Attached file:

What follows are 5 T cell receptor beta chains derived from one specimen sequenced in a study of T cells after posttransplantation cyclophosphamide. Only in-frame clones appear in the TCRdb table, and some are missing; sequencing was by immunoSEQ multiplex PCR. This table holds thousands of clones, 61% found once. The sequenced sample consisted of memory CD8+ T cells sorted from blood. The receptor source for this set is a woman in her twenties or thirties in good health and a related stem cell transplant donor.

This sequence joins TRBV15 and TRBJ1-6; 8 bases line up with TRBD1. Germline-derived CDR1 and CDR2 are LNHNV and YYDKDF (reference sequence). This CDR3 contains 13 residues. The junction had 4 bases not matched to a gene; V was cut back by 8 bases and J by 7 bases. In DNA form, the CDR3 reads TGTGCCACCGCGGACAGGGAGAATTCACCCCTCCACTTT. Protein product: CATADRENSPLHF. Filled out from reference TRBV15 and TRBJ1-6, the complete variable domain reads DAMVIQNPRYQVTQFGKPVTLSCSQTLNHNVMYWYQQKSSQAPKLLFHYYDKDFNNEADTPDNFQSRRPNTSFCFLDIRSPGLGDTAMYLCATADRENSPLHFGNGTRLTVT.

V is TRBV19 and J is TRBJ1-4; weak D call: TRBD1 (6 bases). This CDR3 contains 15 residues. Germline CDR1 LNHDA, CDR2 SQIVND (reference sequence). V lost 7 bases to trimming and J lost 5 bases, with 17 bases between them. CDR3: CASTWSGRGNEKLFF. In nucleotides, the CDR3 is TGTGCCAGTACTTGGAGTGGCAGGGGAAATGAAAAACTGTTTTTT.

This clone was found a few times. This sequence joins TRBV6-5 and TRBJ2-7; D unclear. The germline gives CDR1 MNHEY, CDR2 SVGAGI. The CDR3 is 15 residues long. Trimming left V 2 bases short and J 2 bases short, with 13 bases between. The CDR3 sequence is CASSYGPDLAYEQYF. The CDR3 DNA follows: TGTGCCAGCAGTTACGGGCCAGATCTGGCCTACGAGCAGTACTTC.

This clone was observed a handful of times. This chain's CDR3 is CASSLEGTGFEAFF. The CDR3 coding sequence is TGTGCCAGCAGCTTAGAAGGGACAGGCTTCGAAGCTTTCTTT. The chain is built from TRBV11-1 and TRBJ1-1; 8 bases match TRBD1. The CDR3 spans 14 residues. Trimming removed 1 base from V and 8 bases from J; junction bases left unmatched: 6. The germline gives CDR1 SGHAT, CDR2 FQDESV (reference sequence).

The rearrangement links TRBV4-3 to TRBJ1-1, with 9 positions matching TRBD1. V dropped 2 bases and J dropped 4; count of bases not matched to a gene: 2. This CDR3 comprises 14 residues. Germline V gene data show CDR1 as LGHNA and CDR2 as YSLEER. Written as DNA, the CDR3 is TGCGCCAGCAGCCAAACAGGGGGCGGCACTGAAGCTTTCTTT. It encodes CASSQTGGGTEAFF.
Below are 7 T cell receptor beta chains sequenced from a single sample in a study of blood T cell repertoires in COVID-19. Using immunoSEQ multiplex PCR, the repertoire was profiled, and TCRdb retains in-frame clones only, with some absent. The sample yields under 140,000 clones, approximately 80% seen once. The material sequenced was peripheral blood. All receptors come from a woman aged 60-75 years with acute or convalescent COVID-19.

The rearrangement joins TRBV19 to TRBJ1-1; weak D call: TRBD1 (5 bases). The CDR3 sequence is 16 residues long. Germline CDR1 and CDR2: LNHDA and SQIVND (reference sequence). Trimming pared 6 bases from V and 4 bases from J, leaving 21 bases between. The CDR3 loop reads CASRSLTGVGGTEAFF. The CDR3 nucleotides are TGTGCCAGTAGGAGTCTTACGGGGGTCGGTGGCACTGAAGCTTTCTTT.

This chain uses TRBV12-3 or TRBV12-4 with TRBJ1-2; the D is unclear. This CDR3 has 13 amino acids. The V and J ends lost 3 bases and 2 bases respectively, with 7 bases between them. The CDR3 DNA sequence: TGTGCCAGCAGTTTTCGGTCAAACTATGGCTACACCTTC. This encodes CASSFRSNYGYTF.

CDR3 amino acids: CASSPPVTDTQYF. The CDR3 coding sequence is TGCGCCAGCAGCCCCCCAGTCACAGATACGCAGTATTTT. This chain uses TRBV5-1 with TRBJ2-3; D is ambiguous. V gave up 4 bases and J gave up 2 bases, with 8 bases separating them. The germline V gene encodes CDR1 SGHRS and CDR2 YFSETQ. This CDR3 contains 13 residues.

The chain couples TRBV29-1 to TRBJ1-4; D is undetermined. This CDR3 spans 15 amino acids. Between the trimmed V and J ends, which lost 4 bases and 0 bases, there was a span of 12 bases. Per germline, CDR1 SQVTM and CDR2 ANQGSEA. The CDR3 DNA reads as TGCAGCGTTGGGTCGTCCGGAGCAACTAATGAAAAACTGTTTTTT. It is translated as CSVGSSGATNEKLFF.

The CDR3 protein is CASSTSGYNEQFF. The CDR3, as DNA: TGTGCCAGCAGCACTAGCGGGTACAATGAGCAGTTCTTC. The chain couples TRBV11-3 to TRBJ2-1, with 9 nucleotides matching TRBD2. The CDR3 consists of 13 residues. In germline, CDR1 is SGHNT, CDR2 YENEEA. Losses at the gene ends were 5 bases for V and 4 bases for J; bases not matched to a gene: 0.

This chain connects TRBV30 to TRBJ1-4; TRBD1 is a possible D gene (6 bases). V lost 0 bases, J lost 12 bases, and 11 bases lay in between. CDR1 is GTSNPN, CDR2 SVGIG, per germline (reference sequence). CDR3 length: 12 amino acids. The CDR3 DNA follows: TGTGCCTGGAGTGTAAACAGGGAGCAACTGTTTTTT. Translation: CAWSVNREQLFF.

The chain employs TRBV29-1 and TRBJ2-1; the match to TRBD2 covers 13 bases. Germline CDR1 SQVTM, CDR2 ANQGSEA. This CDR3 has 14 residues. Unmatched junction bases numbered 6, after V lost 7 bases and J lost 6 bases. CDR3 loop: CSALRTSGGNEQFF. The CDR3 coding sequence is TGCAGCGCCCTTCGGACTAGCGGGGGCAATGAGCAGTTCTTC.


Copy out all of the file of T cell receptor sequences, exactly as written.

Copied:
What follows are 5 T cell receptor beta chains derived from one specimen sequenced in a study of T cells after posttransplantation cyclophosphamide. Only in-frame clones appear in the TCRdb table, and some are missing; sequencing was by immunoSEQ multiplex PCR. This table holds thousands of clones, 61% found once. The sequenced sample consisted of memory CD8+ T cells sorted from blood. The receptor source for this set is a woman in her twenties or thirties in good health and a related stem cell transplant donor.

This sequence joins TRBV15 and TRBJ1-6; 8 bases line up with TRBD1. Germline-derived CDR1 and CDR2 are LNHNV and YYDKDF (reference sequence). This CDR3 contains 13 residues. The junction had 4 bases not matched to a gene; V was cut back by 8 bases and J by 7 bases. In DNA form, the CDR3 reads TGTGCCACCGCGGACAGGGAGAATTCACCCCTCCACTTT. Protein product: CATADRENSPLHF. Filled out from reference TRBV15 and TRBJ1-6, the complete variable domain reads DAMVIQNPRYQVTQFGKPVTLSCSQTLNHNVMYWYQQKSSQAPKLLFHYYDKDFNNEADTPDNFQSRRPNTSFCFLDIRSPGLGDTAMYLCATADRENSPLHFGNGTRLTVT.

V is TRBV19 and J is TRBJ1-4; weak D call: TRBD1 (6 bases). This CDR3 contains 15 residues. Germline CDR1 LNHDA, CDR2 SQIVND (reference sequence). V lost 7 bases to trimming and J lost 5 bases, with 17 bases between them. CDR3: CASTWSGRGNEKLFF. In nucleotides, the CDR3 is TGTGCCAGTACTTGGAGTGGCAGGGGAAATGAAAAACTGTTTTTT.

This clone was found a few times. This sequence joins TRBV6-5 and TRBJ2-7; D unclear. The germline gives CDR1 MNHEY, CDR2 SVGAGI. The CDR3 is 15 residues long. Trimming left V 2 bases short and J 2 bases short, with 13 bases between. The CDR3 sequence is CASSYGPDLAYEQYF. The CDR3 DNA follows: TGTGCCAGCAGTTACGGGCCAGATCTGGCCTACGAGCAGTACTTC.

This clone was observed a handful of times. This chain's CDR3 is CASSLEGTGFEAFF. The CDR3 coding sequence is TGTGCCAGCAGCTTAGAAGGGACAGGCTTCGAAGCTTTCTTT. The chain is built from TRBV11-1 and TRBJ1-1; 8 bases match TRBD1. The CDR3 spans 14 residues. Trimming removed 1 base from V and 8 bases from J; junction bases left unmatched: 6. The germline gives CDR1 SGHAT, CDR2 FQDESV (reference sequence).

The rearrangement links TRBV4-3 to TRBJ1-1, with 9 positions matching TRBD1. V dropped 2 bases and J dropped 4; count of bases not matched to a gene: 2. This CDR3 comprises 14 residues. Germline V gene data show CDR1 as LGHNA and CDR2 as YSLEER. Written as DNA, the CDR3 is TGCGCCAGCAGCCAAACAGGGGGCGGCACTGAAGCTTTCTTT. It encodes CASSQTGGGTEAFF.
Below are 7 T cell receptor beta chains sequenced from a single sample in a study of blood T cell repertoires in COVID-19. Using immunoSEQ multiplex PCR, the repertoire was profiled, and TCRdb retains in-frame clones only, with some absent. The sample yields under 140,000 clones, approximately 80% seen once. The material sequenced was peripheral blood. All receptors come from a woman aged 60-75 years with acute or convalescent COVID-19.

The rearrangement joins TRBV19 to TRBJ1-1; weak D call: TRBD1 (5 bases). The CDR3 sequence is 16 residues long. Germline CDR1 and CDR2: LNHDA and SQIVND (reference sequence). Trimming pared 6 bases from V and 4 bases from J, leaving 21 bases between. The CDR3 loop reads CASRSLTGVGGTEAFF. The CDR3 nucleotides are TGTGCCAGTAGGAGTCTTACGGGGGTCGGTGGCACTGAAGCTTTCTTT.

This chain uses TRBV12-3 or TRBV12-4 with TRBJ1-2; the D is unclear. This CDR3 has 13 amino acids. The V and J ends lost 3 bases and 2 bases respectively, with 7 bases between them. The CDR3 DNA sequence: TGTGCCAGCAGTTTTCGGTCAAACTATGGCTACACCTTC. This encodes CASSFRSNYGYTF.

CDR3 amino acids: CASSPPVTDTQYF. The CDR3 coding sequence is TGCGCCAGCAGCCCCCCAGTCACAGATACGCAGTATTTT. This chain uses TRBV5-1 with TRBJ2-3; D is ambiguous. V gave up 4 bases and J gave up 2 bases, with 8 bases separating them. The germline V gene encodes CDR1 SGHRS and CDR2 YFSETQ. This CDR3 contains 13 residues.

The chain couples TRBV29-1 to TRBJ1-4; D is undetermined. This CDR3 spans 15 amino acids. Between the trimmed V and J ends, which lost 4 bases and 0 bases, there was a span of 12 bases. Per germline, CDR1 SQVTM and CDR2 ANQGSEA. The CDR3 DNA reads as TGCAGCGTTGGGTCGTCCGGAGCAACTAATGAAAAACTGTTTTTT. It is translated as CSVGSSGATNEKLFF.

The CDR3 protein is CASSTSGYNEQFF. The CDR3, as DNA: TGTGCCAGCAGCACTAGCGGGTACAATGAGCAGTTCTTC. The chain couples TRBV11-3 to TRBJ2-1, with 9 nucleotides matching TRBD2. The CDR3 consists of 13 residues. In germline, CDR1 is SGHNT, CDR2 YENEEA. Losses at the gene ends were 5 bases for V and 4 bases for J; bases not matched to a gene: 0.

This chain connects TRBV30 to TRBJ1-4; TRBD1 is a possible D gene (6 bases). V lost 0 bases, J lost 12 bases, and 11 bases lay in between. CDR1 is GTSNPN, CDR2 SVGIG, per germline (reference sequence). CDR3 length: 12 amino acids. The CDR3 DNA follows: TGTGCCTGGAGTGTAAACAGGGAGCAACTGTTTTTT. Translation: CAWSVNREQLFF.

The chain employs TRBV29-1 and TRBJ2-1; the match to TRBD2 covers 13 bases. Germline CDR1 SQVTM, CDR2 ANQGSEA. This CDR3 has 14 residues. Unmatched junction bases numbered 6, after V lost 7 bases and J lost 6 bases. CDR3 loop: CSALRTSGGNEQFF. The CDR3 coding sequence is TGCAGCGCCCTTCGGACTAGCGGGGGCAATGAGCAGTTCTTC.